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I need to partition a bivariate data set into predetermined "n" clusters and, at the same time, to fix the centroid position of each cluster. Is the ClusteringComponents function useful?

Thanks BR for your help. I will use your example to explain better my question I want to Split your “data” into two (n=2) clusters. Previously, I want to fix the coordinate (centroids) of the two clusters.

data = With[{\[Rho] = -0.4}, 
RandomVariate[BinormalDistribution[{-1, 1}, {1, 2}, \[Rho]], 10000]];

FIXEDcentroids = {{-2, 0}, {0.5, -0.4}};

Show[ListPlot[data, Frame -> True, Axes -> False], 
ListPlot[FIXEDcentroids, Frame -> True, PlotStyle -> {Black, PointSize[0.02]}]] 

The next step should be to "force" the clustering process to split the “data” set according the position of the two predefined centroids.

If I use the FindCluster traditional form:

NumberOfCluster = 2;
clusterdata = FindClusters[data, NumberOfCluster];

I obtained two new centroids.

centroidFindClusters = Mean[#] & /@ clusterdata

Obviously the two new centroids are differents from those that I preselected (i.e. FIXEDcentroids). Therefore I am not able to solve my problem.... ...if were possible to write: FindClusters[data, FIXEDcentroids] it would be perfect......

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Welcome to mma.SE! If you edit the question with some example code and example data, I'm sure you'll get even better answers (please format your code by indenting it by four spaces or by using back-ticks (``) . –  Ajasja Sep 13 '12 at 7:28
    
Without more information about your exact problem, it's hard to say, but in short, yes. You might also want to look at the FindClusters function. –  Verbeia Sep 13 '12 at 7:52
    
By the way, welcome, and please consider registering your account. That way, any upvotes you get on this question are added to those you might get on future questions and answers. Then over time you will be able to do more on the site (post graphics, edit things, etc). –  Verbeia Sep 13 '12 at 7:53
    
Welcome Andrea! Please supply us with a workable data set and a concise summary of what exactly you´d like to achieve and what you´ve tried so far. Have a look at other popular questions (recent sample) to get a feeling how this could look like. –  Yves Klett Sep 13 '12 at 9:24
1  
There's no guarantee that a clustering exists which has the cluster means that you specify. Are you trying to minimize the distance from the cluster means to the FIXEDcentroids? –  Simon Woods Sep 13 '12 at 15:45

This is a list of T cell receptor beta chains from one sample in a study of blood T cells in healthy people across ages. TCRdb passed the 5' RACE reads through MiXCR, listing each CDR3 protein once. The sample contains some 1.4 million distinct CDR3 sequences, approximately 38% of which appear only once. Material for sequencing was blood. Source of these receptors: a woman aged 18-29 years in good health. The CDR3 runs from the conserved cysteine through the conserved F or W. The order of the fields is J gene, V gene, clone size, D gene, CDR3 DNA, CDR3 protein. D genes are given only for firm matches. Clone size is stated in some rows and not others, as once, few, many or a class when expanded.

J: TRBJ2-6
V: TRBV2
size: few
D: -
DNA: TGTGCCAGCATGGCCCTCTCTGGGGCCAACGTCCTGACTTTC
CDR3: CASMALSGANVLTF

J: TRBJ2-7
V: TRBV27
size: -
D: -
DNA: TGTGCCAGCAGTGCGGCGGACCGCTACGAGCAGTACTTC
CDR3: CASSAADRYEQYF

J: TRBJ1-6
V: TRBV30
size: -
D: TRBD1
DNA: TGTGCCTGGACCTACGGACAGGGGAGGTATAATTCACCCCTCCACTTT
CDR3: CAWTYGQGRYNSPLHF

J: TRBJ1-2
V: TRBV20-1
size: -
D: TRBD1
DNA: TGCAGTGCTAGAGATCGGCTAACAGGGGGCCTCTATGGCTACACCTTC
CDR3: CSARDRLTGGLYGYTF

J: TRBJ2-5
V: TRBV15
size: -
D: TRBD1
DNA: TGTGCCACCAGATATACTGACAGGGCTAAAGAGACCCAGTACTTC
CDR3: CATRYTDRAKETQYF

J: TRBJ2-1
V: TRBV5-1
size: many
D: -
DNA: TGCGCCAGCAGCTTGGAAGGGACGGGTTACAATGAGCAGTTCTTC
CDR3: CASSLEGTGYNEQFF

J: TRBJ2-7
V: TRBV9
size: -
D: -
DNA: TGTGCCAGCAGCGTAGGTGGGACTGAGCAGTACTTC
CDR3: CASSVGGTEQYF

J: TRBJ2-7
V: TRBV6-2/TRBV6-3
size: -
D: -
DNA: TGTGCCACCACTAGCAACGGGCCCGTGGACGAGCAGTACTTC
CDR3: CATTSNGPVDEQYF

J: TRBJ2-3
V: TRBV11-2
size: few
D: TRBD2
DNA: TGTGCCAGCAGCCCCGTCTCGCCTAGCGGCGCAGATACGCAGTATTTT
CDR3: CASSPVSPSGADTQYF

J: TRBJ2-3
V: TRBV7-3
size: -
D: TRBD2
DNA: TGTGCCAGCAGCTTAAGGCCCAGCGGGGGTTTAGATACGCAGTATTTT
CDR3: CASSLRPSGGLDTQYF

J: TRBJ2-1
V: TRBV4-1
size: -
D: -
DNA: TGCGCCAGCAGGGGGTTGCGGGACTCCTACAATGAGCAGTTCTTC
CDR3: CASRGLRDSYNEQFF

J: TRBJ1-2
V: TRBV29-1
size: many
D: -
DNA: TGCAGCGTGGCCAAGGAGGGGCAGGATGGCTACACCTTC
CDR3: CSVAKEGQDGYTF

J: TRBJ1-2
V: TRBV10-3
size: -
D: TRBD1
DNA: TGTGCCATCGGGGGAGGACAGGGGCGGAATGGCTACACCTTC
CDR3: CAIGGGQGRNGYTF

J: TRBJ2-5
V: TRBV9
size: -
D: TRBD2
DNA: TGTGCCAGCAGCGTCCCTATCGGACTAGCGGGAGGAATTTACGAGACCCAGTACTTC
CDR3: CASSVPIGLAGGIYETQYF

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2 Answers 2

This may give you a start. Code below is built on an example from this page, where you can find more very neat stats examples. Get some data on duration of Old Faithful geyser eruptions and construct a distribution based on it:

data = ExampleData[{"Statistics", "OldFaithful"}];
\[ScriptCapitalD] = KernelMixtureDistribution[data, "SheatherJones"];

Now simulate eruptions based on this distribution:

rng = RandomVariate[\[ScriptCapitalD], 500];

The data are bi-variate and split into 2 main clusters. Use FindClusters to separate them (red and black):

Show[SmoothDensityHistogram[rng, ColorFunction -> "TemperatureMap"],
 ListPlot[FindClusters[rng, 2], PlotRange -> {{1, 6}, {30, 110}}, 
  AspectRatio -> 1, Frame -> True, ImageSize -> 220, 
  PlotStyle -> {Red, Black}, 
  PlotLabel -> Text[Style["Simulated Eruptions", FontFamily -> "Verdana", Bold]], 
  Background -> Directive[Opacity[.5], White], Axes -> None]]

enter image description here

Here is an alternative visualization:

p2 = ListPlot[FindClusters[rng, 2], PlotRange -> {{1, 6}, {30, 110}}, 
   AspectRatio -> 1, Frame -> True, ImageSize -> 220, 
   PlotStyle -> {Red, Black}, 
   PlotLabel -> 
    Text[Style["Simulated Eruptions", FontFamily -> "Verdana", Bold]],
    Background -> Directive[Opacity[.5], White], Axes -> None];

p1 = Plot3D[Evaluate[PDF[\[ScriptCapitalD], {x, y}]], {x, 1, 6}, {y, 30, 105}, 
  Mesh -> 25, PlotRange -> All, 
  PlotLabel -> Text[Style["Duration vs. Waiting Time", FontFamily -> "Verdana", 
     Large]], BoxRatios -> 1, PlotPoints -> 100, 
  MeshStyle -> Opacity[.3], ColorFunction -> "TemperatureMap", 
  Boxed -> False, ViewPoint -> {2, -2, 1}, 
  Epilog -> Inset[p2, {Right, Bottom}, {Right, Bottom}], ImageSize -> 570]

enter image description here

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Here I can give you some direction!

Bi-variate Data

We draw random data from a built-in distribution in MMA. First see the PDF of our BinormalDistribution.

enter image description here

Now we draw some $10000$ data sample and visualize it using ListPlot

data = With[{\[Rho] = -0.4}, 
RandomVariate[BinormalDistribution[{-1, 1}, {1, 2}, \[Rho]],10000]];
ListPlot[data, Frame -> True, Axes -> False]

enter image description here

Clustering..

Now MMA does the clustering with in a blink! We save the $n$ say $(=10)$ cluster in clusterdata.

NumberOfCluster = 10;
clusterdata = FindClusters[data, NumberOfCluster];
centroid = Mean[#] & /@ clusterdata;

Visualize!

We can show the centroids as well as the handy PolytopeQuantile for each clusters.

Needs["MultivariateStatistics`"];
quantile = 0.8;
col = RGBColor[#] & /@ RandomReal[{0, 1}, {NumberOfCluster, 3}];
Show[{Show[MapThread[
 ListPlot[#1, Frame -> True, Axes -> False, 
   PlotStyle -> #2] &, {clusterdata, col}], 
Epilog -> {Directive[Black], PointSize[Large], Point[centroid]}, 
PlotRange -> All]}~Join~
MapThread[Graphics[{Darker@#1, Thick, 
  PolytopeQuantile[#2, {quantile}]}] &, {col, clusterdata}], 
  ImageSize -> 500, 
  PlotLabel -> "PolytopeQuantile:=" <> ToString[100*quantile] <> "%"]

enter image description here

Hope this helps...

BR

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